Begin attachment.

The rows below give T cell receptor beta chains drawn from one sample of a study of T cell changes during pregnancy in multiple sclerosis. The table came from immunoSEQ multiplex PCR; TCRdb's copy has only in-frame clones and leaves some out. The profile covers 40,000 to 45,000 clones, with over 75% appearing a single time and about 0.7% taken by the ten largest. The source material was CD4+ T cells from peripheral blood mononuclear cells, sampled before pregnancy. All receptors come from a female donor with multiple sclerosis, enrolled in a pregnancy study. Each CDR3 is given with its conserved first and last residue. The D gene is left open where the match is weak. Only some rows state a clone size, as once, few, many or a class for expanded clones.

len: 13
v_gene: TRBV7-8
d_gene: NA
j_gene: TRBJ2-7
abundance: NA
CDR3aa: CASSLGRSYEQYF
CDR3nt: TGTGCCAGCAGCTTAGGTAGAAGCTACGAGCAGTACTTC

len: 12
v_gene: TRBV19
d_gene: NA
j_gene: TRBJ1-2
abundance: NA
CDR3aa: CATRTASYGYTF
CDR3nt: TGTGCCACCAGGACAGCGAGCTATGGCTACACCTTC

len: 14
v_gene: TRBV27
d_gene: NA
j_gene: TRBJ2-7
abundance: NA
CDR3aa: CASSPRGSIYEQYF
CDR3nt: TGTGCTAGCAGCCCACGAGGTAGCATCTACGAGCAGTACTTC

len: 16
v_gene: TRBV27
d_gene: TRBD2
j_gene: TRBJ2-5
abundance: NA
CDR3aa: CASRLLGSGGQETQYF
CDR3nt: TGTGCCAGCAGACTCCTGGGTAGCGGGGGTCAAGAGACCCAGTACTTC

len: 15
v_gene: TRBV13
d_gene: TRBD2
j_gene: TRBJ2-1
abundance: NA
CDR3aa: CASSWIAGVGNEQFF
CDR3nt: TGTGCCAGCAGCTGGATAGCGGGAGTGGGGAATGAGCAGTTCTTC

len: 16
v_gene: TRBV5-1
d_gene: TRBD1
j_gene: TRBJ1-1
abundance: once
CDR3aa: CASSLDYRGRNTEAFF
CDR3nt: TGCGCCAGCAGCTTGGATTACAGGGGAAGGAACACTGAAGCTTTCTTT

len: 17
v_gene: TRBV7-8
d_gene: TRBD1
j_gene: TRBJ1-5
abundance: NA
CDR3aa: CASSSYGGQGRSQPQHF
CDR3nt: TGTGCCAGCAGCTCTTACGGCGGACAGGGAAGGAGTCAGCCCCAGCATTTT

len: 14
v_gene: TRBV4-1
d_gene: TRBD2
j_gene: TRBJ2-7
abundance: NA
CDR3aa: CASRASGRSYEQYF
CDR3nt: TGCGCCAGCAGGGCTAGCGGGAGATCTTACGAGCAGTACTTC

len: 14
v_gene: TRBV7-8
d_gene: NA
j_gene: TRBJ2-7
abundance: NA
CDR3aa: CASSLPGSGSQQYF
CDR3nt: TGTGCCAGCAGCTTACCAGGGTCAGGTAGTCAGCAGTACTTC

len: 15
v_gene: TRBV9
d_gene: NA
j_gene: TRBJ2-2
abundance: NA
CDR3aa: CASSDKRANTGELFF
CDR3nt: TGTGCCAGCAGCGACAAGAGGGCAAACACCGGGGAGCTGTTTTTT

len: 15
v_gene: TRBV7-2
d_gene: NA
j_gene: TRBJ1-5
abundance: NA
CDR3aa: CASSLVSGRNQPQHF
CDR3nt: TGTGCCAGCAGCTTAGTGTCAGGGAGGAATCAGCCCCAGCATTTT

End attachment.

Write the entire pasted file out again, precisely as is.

The rows below give T cell receptor beta chains drawn from one sample of a study of T cell changes during pregnancy in multiple sclerosis. The table came from immunoSEQ multiplex PCR; TCRdb's copy has only in-frame clones and leaves some out. The profile covers 40,000 to 45,000 clones, with over 75% appearing a single time and about 0.7% taken by the ten largest. The source material was CD4+ T cells from peripheral blood mononuclear cells, sampled before pregnancy. All receptors come from a female donor with multiple sclerosis, enrolled in a pregnancy study. Each CDR3 is given with its conserved first and last residue. The D gene is left open where the match is weak. Only some rows state a clone size, as once, few, many or a class for expanded clones.

len: 13
v_gene: TRBV7-8
d_gene: NA
j_gene: TRBJ2-7
abundance: NA
CDR3aa: CASSLGRSYEQYF
CDR3nt: TGTGCCAGCAGCTTAGGTAGAAGCTACGAGCAGTACTTC

len: 12
v_gene: TRBV19
d_gene: NA
j_gene: TRBJ1-2
abundance: NA
CDR3aa: CATRTASYGYTF
CDR3nt: TGTGCCACCAGGACAGCGAGCTATGGCTACACCTTC

len: 14
v_gene: TRBV27
d_gene: NA
j_gene: TRBJ2-7
abundance: NA
CDR3aa: CASSPRGSIYEQYF
CDR3nt: TGTGCTAGCAGCCCACGAGGTAGCATCTACGAGCAGTACTTC

len: 16
v_gene: TRBV27
d_gene: TRBD2
j_gene: TRBJ2-5
abundance: NA
CDR3aa: CASRLLGSGGQETQYF
CDR3nt: TGTGCCAGCAGACTCCTGGGTAGCGGGGGTCAAGAGACCCAGTACTTC

len: 15
v_gene: TRBV13
d_gene: TRBD2
j_gene: TRBJ2-1
abundance: NA
CDR3aa: CASSWIAGVGNEQFF
CDR3nt: TGTGCCAGCAGCTGGATAGCGGGAGTGGGGAATGAGCAGTTCTTC

len: 16
v_gene: TRBV5-1
d_gene: TRBD1
j_gene: TRBJ1-1
abundance: once
CDR3aa: CASSLDYRGRNTEAFF
CDR3nt: TGCGCCAGCAGCTTGGATTACAGGGGAAGGAACACTGAAGCTTTCTTT

len: 17
v_gene: TRBV7-8
d_gene: TRBD1
j_gene: TRBJ1-5
abundance: NA
CDR3aa: CASSSYGGQGRSQPQHF
CDR3nt: TGTGCCAGCAGCTCTTACGGCGGACAGGGAAGGAGTCAGCCCCAGCATTTT

len: 14
v_gene: TRBV4-1
d_gene: TRBD2
j_gene: TRBJ2-7
abundance: NA
CDR3aa: CASRASGRSYEQYF
CDR3nt: TGCGCCAGCAGGGCTAGCGGGAGATCTTACGAGCAGTACTTC

len: 14
v_gene: TRBV7-8
d_gene: NA
j_gene: TRBJ2-7
abundance: NA
CDR3aa: CASSLPGSGSQQYF
CDR3nt: TGTGCCAGCAGCTTACCAGGGTCAGGTAGTCAGCAGTACTTC

len: 15
v_gene: TRBV9
d_gene: NA
j_gene: TRBJ2-2
abundance: NA
CDR3aa: CASSDKRANTGELFF
CDR3nt: TGTGCCAGCAGCGACAAGAGGGCAAACACCGGGGAGCTGTTTTTT

len: 15
v_gene: TRBV7-2
d_gene: NA
j_gene: TRBJ1-5
abundance: NA
CDR3aa: CASSLVSGRNQPQHF
CDR3nt: TGTGCCAGCAGCTTAGTGTCAGGGAGGAATCAGCCCCAGCATTTT